I just find these sorts of things extraneous. And as a parent I have really started to see an entire generation being handicapped by them. When we were kids we always knew where to find each other. We had a secret kid world, a secret skate world… I always knew what spot you would be at, on what days, and what times and what weather. Nearly 30 years later I could still list those spots. That’s connectivity! We never had GPS; we had friendship.

If you were in Durham you were probably at Asbestos curbs, in Chapel Hill you were at the Sun Dial, in Raleigh it was the Brickyard at NC State…
Exactly….! And that’s my point. The language itself was our own. The names of those spots are a sort of code no one understood but us. We knew how to navigate our surroundings without phones, GPS, social media, or text messaging. We used a sort of internalised instinct, if I can call it that! By knowing one another, we knew where to find each other. A child that cannot navigate his own community, physically or socially, without the use of a gadget, has most certainly been handicapped by his technology. There are kids these days that will not leave the house without their phones. They will return home when their batteries are low opposed to going without, or asking someone if they can charge them.

Yeah you’re right. Speaking of North Carolina, you’re not the only skateboarder from there to put a book out this year… You’ve seen Pete’s book (’93 til) I’m sure. What did you think?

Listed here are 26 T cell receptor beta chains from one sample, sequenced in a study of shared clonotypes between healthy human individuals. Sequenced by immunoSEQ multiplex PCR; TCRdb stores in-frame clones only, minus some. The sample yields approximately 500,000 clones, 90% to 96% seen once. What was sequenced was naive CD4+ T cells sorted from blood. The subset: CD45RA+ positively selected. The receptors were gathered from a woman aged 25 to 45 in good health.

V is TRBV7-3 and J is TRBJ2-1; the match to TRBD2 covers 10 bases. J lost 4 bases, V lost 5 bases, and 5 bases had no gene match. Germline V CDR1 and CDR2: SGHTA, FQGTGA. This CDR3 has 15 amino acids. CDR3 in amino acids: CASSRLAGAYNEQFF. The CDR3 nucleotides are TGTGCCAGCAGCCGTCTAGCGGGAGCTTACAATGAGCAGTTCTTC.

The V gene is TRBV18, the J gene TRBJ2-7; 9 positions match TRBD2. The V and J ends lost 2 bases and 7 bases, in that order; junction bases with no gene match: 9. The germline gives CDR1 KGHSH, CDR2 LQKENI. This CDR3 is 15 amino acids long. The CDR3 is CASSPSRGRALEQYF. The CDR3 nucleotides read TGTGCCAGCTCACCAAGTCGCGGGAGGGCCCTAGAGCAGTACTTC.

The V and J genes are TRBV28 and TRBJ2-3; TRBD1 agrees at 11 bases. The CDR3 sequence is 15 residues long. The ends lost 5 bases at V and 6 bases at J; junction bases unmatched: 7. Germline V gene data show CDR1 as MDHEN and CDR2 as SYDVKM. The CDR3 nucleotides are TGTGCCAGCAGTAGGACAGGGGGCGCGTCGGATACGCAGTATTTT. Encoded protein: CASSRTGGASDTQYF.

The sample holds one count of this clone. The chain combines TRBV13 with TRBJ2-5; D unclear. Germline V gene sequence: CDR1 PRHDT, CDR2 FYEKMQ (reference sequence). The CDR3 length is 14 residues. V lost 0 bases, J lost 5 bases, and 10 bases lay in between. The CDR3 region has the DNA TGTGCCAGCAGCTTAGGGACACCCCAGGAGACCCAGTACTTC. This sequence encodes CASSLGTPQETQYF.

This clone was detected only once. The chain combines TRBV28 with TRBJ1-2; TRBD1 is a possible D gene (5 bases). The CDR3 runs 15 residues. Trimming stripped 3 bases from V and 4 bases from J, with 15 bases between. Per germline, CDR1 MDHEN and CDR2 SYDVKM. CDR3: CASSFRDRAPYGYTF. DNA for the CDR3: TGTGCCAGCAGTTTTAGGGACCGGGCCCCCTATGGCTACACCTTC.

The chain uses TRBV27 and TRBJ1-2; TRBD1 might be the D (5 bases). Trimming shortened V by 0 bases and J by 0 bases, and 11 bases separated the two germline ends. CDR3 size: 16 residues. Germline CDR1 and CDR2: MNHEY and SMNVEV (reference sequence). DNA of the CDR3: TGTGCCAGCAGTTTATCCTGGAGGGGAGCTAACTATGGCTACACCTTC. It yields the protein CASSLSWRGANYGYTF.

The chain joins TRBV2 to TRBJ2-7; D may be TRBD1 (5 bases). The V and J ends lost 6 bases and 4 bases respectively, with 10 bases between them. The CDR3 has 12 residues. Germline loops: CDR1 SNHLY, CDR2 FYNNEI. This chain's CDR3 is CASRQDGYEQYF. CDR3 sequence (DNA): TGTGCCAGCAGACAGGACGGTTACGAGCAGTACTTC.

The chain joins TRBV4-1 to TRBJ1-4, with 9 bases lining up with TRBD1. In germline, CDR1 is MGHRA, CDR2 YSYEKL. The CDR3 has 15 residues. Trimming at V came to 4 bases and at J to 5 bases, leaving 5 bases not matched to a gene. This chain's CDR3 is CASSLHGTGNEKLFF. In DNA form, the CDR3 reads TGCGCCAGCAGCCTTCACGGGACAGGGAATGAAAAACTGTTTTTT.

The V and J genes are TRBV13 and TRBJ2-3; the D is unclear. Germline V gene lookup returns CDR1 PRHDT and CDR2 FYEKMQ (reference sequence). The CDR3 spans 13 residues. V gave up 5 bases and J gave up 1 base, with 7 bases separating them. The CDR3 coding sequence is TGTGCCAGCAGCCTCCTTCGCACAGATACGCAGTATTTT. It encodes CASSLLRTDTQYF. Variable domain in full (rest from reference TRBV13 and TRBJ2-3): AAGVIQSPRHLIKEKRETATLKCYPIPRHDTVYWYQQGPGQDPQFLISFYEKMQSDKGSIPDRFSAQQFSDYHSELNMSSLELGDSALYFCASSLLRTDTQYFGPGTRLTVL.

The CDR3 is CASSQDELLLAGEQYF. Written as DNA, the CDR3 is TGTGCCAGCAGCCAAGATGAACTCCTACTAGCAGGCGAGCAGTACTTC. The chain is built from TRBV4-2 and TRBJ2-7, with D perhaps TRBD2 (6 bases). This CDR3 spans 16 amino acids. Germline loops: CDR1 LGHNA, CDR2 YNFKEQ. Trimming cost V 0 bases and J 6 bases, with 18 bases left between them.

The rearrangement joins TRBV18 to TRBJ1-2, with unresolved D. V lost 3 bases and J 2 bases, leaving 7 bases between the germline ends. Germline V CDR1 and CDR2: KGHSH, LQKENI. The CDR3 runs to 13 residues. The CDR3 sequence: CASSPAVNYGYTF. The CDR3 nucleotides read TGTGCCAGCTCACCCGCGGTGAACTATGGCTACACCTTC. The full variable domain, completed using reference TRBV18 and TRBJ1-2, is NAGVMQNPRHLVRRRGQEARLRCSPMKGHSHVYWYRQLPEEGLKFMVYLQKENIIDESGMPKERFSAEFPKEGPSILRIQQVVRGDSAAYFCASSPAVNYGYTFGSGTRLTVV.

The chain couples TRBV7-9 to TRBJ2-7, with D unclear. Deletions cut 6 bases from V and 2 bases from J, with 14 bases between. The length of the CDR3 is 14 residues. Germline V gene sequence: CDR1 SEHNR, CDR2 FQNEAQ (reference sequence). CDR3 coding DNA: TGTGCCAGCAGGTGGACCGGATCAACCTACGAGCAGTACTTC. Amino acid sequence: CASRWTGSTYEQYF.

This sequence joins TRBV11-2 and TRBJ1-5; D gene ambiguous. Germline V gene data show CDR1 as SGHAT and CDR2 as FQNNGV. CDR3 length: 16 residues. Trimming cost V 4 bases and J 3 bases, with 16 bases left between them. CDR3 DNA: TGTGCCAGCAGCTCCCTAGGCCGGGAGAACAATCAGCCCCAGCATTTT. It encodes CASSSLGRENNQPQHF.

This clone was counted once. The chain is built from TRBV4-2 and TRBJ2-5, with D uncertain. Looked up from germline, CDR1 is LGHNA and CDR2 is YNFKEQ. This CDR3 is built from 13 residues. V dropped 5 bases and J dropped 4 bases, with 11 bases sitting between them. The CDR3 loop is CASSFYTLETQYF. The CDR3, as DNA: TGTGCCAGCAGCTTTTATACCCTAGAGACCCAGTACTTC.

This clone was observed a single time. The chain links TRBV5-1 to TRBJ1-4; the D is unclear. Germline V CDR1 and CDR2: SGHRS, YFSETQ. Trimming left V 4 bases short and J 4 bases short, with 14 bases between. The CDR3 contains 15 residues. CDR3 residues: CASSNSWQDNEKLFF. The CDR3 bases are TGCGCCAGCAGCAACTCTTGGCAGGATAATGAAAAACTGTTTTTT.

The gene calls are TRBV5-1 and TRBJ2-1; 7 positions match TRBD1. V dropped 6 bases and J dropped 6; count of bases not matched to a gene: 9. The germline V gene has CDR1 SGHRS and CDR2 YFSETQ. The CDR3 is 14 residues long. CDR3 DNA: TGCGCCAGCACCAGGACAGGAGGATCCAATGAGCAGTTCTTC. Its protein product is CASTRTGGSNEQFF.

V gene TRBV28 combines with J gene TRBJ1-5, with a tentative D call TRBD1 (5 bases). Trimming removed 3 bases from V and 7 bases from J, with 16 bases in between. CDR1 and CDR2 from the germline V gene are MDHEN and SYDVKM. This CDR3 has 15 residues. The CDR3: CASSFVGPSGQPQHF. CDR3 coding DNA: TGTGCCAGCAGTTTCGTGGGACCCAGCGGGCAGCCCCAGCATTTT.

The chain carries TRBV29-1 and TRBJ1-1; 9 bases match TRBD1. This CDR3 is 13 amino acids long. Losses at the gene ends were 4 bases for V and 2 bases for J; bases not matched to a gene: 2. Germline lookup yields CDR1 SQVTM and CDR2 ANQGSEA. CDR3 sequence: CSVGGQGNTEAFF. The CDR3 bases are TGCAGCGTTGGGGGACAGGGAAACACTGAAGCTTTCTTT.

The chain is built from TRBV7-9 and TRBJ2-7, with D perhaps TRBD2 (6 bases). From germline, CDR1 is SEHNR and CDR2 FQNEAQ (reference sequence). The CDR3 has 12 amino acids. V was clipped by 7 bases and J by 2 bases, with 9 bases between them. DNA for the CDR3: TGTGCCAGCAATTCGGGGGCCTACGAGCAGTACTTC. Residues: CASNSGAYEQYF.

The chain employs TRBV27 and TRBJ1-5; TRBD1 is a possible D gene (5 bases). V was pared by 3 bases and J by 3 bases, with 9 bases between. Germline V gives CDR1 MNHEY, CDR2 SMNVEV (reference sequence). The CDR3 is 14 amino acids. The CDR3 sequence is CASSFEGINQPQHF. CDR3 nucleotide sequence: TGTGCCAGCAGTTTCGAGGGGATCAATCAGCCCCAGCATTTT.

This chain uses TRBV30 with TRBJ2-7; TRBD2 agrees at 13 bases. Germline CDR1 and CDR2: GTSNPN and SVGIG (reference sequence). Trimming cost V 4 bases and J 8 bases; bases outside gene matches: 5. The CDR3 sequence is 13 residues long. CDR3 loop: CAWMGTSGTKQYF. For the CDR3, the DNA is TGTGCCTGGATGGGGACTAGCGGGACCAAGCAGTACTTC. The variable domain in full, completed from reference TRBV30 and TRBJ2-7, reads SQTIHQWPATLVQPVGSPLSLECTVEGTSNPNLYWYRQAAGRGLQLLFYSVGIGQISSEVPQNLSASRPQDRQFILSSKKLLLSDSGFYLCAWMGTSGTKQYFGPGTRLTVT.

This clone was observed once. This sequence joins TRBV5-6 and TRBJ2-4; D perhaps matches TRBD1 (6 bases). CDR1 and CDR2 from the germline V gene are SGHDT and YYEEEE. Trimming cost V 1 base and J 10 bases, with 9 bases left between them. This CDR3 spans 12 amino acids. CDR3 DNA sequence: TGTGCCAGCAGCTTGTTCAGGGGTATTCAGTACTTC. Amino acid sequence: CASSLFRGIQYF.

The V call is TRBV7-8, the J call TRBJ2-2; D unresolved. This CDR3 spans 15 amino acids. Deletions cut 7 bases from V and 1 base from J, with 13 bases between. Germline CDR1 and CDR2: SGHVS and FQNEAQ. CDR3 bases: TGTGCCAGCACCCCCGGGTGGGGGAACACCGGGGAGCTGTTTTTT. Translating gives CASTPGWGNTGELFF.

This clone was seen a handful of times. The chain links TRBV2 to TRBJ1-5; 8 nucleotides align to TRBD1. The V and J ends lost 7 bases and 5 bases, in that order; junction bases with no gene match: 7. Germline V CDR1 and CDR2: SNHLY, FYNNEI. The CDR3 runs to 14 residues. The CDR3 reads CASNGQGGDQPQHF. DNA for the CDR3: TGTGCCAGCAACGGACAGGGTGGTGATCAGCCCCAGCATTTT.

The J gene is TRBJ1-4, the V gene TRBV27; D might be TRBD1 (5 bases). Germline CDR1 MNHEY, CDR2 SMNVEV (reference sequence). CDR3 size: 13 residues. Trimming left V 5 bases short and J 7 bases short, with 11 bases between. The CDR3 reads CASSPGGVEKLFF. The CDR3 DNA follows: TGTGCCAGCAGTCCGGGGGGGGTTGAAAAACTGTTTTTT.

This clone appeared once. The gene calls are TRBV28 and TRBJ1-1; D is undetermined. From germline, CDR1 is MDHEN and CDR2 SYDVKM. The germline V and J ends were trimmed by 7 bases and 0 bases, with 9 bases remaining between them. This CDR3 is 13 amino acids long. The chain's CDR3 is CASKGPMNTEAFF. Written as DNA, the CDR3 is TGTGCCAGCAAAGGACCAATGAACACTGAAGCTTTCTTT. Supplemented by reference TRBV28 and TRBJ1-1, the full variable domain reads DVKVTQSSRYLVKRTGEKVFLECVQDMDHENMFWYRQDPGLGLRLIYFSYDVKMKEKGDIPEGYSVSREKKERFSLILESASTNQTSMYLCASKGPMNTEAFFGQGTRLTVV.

I have not seen the book yet but am eager to see what Pete put to the page. I have of course seen the photo of you and I with Protzman. Young as all hell, and ready to conquer the world. So long ago and yet a blink of the eye for me. I have seen the short documentary and I have to say that Pete really nailed down a number of beautiful ideas about that time, place and our development. He represents the historical transition of us before the industry fully matured, and that is certainly not something that I personally feel anyone has thus far done. Not that there have not been some fabulous images captured along the way. It’s just that most of what we see of our pasts plays on the downfall. Just watching the trailer, we see so many guys that are no longer with us, but he’s not playing on what they did not do, but reminding us of what they did. He is also very sincere about the learning process, the not knowing part of not only photography, but life: ‘…the freedom to create, make mistakes, and just sort of find your way.’ On top of becoming a great photographer we both know Pete as one hell of a skateboarder who certainly had his chance on the other side of the lens. He really appears to have captured the way I feel about those formative years. I’m excited to see the book and proud to have been included in it if even in a small way. There’re some great guys that came out of our little rat pack even if they never made the spotlight. Protzman is certainly one of those guys!